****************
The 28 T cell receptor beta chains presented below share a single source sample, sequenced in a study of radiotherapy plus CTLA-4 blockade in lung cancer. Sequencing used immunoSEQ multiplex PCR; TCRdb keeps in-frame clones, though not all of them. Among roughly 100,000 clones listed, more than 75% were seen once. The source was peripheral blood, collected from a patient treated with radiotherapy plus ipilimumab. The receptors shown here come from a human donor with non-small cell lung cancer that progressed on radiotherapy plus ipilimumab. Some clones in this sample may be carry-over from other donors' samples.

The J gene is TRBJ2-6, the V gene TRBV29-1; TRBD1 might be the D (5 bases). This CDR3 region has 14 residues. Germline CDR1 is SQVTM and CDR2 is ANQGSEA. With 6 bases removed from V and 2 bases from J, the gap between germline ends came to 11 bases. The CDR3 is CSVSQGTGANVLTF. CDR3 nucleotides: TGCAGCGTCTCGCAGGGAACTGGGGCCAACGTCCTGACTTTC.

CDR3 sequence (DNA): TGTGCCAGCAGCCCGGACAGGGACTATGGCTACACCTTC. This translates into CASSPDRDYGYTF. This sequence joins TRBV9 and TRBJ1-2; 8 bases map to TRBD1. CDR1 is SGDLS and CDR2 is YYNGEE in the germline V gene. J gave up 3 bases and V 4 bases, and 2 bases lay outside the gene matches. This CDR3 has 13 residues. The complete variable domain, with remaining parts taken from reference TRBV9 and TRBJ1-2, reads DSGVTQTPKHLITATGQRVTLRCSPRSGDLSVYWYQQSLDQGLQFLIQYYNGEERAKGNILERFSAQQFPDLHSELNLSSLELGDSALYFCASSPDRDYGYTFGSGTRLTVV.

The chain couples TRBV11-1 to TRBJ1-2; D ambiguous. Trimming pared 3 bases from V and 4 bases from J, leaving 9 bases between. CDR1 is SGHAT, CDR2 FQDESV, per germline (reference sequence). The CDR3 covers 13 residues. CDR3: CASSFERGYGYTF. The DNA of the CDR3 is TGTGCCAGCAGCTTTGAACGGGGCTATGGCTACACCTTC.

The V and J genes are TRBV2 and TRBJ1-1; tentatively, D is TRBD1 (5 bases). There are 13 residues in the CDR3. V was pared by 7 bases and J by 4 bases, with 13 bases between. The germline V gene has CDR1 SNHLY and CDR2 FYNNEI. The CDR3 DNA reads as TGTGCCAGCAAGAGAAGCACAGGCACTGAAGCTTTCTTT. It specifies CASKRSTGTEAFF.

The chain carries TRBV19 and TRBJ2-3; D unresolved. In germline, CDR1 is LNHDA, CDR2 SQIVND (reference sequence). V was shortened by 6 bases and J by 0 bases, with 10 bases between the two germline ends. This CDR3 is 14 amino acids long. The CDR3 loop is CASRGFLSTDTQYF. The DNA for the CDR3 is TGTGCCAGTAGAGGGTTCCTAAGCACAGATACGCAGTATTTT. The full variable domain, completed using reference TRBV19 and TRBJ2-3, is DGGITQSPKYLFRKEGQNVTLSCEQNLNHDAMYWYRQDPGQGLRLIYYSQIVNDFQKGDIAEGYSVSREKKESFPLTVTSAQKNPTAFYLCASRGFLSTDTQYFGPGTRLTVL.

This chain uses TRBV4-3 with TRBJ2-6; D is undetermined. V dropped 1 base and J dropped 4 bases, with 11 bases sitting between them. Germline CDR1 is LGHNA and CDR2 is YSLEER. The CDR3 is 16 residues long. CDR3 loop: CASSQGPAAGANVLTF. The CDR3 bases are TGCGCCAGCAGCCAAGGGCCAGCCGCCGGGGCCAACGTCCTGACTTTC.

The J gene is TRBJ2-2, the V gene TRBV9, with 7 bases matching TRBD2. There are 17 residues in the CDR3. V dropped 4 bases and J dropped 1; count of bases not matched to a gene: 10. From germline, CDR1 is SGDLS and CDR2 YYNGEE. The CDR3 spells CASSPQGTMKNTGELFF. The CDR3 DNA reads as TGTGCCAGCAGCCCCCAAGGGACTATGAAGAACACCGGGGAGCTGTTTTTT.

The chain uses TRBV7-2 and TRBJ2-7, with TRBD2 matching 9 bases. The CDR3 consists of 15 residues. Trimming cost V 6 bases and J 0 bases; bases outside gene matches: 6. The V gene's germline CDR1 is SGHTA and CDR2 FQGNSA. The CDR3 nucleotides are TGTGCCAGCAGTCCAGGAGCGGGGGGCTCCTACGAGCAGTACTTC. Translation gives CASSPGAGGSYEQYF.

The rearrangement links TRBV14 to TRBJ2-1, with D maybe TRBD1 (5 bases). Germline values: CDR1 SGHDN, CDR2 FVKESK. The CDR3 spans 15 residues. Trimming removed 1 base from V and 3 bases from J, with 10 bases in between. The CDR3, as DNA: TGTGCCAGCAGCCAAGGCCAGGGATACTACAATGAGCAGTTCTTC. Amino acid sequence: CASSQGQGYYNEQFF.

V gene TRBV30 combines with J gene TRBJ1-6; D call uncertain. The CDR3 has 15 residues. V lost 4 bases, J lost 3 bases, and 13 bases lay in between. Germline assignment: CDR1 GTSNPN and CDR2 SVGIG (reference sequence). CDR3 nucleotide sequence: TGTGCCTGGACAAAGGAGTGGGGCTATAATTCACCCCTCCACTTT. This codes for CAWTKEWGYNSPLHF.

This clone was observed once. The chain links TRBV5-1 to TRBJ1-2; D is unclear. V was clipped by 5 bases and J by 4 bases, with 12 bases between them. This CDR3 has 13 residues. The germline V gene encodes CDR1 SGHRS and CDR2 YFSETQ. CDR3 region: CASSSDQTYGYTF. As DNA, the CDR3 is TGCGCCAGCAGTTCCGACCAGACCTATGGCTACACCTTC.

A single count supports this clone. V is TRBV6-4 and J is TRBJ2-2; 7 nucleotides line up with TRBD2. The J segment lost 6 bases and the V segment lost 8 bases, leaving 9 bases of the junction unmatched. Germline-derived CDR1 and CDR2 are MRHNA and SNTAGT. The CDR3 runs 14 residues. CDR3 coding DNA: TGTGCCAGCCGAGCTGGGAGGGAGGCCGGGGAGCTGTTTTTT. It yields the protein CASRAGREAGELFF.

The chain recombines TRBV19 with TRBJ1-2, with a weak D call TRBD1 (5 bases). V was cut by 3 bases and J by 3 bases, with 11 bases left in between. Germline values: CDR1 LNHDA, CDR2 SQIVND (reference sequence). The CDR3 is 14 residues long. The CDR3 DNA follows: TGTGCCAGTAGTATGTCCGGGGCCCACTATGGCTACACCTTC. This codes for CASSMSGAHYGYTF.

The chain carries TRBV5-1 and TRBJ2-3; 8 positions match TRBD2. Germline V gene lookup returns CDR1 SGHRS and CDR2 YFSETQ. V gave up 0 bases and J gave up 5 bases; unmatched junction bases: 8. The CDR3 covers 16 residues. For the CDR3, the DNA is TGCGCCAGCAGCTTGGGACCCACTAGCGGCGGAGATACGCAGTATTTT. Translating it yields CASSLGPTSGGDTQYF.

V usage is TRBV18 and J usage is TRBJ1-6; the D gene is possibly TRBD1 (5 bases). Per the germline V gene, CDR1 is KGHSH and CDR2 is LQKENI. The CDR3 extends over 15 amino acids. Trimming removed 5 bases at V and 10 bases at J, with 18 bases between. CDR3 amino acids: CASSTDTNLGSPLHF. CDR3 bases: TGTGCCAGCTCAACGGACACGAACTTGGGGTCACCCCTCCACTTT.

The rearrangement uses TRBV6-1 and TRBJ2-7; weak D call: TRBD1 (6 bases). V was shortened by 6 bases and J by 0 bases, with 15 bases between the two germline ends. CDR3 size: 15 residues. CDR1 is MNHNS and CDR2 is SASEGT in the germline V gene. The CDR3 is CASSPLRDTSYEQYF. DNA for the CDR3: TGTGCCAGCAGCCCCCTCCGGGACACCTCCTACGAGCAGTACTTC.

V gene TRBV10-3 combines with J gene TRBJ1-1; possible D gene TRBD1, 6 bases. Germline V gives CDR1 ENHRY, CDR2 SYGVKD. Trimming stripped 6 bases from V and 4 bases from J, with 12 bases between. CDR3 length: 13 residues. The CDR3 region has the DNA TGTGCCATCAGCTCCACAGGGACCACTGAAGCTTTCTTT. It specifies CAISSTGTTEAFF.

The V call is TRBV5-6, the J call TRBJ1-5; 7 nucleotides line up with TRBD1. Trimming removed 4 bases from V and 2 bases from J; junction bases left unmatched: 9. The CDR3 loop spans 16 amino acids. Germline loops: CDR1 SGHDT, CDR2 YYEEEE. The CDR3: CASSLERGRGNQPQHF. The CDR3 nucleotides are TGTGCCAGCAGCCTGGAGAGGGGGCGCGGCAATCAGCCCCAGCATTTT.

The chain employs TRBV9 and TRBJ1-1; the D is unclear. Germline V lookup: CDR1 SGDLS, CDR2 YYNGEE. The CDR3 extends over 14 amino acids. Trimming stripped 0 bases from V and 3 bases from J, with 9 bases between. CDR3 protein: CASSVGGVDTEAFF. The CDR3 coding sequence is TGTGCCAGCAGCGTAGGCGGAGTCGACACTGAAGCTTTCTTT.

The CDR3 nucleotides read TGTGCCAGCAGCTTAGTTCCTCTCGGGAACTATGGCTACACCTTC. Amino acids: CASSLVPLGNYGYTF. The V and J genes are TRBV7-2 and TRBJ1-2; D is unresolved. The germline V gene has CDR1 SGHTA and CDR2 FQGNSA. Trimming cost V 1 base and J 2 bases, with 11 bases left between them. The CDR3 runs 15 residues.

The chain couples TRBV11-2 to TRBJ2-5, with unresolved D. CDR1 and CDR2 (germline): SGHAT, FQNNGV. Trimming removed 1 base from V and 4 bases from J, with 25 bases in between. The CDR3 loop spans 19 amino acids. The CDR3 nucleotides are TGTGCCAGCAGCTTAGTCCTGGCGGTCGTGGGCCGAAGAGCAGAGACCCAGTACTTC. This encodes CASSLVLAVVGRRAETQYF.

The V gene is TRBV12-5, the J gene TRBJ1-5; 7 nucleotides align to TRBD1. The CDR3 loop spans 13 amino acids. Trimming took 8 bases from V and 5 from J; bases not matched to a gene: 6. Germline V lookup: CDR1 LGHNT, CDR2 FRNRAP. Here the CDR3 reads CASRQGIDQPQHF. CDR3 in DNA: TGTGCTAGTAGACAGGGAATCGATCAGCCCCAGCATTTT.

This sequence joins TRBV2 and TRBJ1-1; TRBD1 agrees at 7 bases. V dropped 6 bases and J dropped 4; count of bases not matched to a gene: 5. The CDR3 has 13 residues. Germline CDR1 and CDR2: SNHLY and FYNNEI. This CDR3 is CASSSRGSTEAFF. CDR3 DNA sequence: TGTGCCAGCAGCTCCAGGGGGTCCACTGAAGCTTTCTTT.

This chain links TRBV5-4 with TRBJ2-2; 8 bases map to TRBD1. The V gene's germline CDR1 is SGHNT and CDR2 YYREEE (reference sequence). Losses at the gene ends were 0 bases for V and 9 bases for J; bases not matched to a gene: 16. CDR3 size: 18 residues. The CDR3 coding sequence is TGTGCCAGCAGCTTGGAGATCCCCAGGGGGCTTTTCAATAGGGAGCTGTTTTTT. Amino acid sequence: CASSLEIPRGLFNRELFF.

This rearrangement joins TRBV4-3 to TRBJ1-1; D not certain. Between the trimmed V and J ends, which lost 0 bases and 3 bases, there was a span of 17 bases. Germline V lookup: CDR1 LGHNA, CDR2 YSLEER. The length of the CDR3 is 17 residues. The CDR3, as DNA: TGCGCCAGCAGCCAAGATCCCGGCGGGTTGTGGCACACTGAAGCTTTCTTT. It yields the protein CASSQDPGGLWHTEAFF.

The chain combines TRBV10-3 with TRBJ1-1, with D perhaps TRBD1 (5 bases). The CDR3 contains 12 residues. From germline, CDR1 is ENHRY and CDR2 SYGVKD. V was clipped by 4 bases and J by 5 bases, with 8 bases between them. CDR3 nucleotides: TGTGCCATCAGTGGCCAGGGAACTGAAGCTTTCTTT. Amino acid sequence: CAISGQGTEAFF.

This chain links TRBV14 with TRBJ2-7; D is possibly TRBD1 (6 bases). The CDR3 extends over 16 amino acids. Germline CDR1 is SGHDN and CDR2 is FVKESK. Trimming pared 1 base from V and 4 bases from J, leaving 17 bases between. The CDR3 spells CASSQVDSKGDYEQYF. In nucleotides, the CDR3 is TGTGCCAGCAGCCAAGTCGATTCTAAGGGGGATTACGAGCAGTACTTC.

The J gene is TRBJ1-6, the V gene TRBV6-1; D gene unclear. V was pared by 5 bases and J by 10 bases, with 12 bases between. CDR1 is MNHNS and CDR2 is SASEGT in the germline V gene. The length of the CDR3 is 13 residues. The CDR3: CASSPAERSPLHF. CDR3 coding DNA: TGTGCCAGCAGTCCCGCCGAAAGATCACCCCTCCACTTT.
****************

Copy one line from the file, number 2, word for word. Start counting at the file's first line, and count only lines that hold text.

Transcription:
The J gene is TRBJ2-6, the V gene TRBV29-1; TRBD1 might be the D (5 bases). This CDR3 region has 14 residues. Germline CDR1 is SQVTM and CDR2 is ANQGSEA. With 6 bases removed from V and 2 bases from J, the gap between germline ends came to 11 bases. The CDR3 is CSVSQGTGANVLTF. CDR3 nucleotides: TGCAGCGTCTCGCAGGGAACTGGGGCCAACGTCCTGACTTTC.